Sampling is the process of picking a portion of a whole population to represent the whole population in the study. A sample, therefore, is a small subset of the population chosen for the purpose of studies. The two major classifications of sampling techniques are probability and non-probability sampling. Probability sampling can be grouped into a simple random, stratified, disproportional, cluster, and systematic random sampling. Simple random sampling involves picking an array of numbers that are normally organized according to the size of the population. Systematic random sampling is always preferred in a number of researches because the samples are normally picked periodically and this makes it quite easy to handle though it makes it possible for the sample selection process to be susceptible to manipulation by other people involved in the research. Stratified sampling involves grouping the objects of study into strata such as age, sex, etc. This method is useful if there is a need to compare the results of various groups. Non- probability sampling techniques include snowball sampling in which the already selected samples are used to identify others with the same attributes as them, quota sampling is normally done to ensure that the population is well represented thereby reducing bias, convenience sampling involve careful selection of the place and subjects to be sampled and this makes it less costly financially and it’s also time convenient. The other type of sampling is consecutive sampling and judgmental, both of which are forms of convenient sampling and are quite cost-effective (Lunsford and Lunsford, 1995).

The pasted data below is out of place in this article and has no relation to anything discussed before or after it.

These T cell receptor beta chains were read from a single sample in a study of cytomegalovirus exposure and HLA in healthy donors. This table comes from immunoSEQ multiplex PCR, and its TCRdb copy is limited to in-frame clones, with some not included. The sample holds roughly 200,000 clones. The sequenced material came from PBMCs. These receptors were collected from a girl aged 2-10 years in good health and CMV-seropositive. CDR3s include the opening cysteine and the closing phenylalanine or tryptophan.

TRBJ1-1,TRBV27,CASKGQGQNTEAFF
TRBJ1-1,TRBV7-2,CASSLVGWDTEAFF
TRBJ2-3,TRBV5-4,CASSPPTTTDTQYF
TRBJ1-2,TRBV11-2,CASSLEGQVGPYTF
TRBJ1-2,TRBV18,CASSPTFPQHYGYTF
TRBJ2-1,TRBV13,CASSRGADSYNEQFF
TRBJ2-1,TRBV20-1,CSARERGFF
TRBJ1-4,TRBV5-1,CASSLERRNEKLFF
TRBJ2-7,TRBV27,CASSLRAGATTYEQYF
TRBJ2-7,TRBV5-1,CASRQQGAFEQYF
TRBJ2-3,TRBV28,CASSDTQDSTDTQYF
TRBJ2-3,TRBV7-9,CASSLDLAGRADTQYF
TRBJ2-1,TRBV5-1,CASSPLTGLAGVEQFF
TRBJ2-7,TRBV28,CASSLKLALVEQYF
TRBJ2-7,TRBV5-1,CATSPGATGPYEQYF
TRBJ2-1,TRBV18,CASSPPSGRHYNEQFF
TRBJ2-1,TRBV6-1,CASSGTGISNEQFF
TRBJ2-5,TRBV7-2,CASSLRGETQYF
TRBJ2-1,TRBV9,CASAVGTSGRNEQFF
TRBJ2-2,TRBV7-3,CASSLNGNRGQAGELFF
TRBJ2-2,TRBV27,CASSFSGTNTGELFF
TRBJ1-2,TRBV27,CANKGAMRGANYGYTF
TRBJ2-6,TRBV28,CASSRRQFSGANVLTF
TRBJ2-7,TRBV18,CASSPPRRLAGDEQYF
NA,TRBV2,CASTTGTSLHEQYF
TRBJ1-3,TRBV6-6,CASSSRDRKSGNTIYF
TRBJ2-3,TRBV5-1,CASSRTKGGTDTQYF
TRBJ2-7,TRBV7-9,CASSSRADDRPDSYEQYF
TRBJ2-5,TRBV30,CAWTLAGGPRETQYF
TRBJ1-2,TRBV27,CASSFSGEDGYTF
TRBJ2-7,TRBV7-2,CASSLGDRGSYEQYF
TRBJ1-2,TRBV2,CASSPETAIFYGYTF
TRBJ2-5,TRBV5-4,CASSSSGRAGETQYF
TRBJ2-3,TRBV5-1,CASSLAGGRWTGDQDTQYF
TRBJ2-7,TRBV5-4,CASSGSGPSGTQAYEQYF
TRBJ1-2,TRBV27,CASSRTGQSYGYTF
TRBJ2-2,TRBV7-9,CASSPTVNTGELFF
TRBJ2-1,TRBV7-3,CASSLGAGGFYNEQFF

Measurement validity is also referred to as internal validity and it one to ensure that he or she is measuring what they had intended to measure for example if you conduct research on the mode of transport preferred by people but on further investigations, you realize that you have collected information on the type of cars that are liked by people, then it means that your method is invalid. There is a need to control the situation when conducting research because failure to do so will mean that the researcher will not be able to tell if the results collected are real or not. Lack of internal validity shows that the researcher has not achieved the objective of the research and this is normally caused by extraneous variables that tend to give a wrong explanation of the outcome of the research done.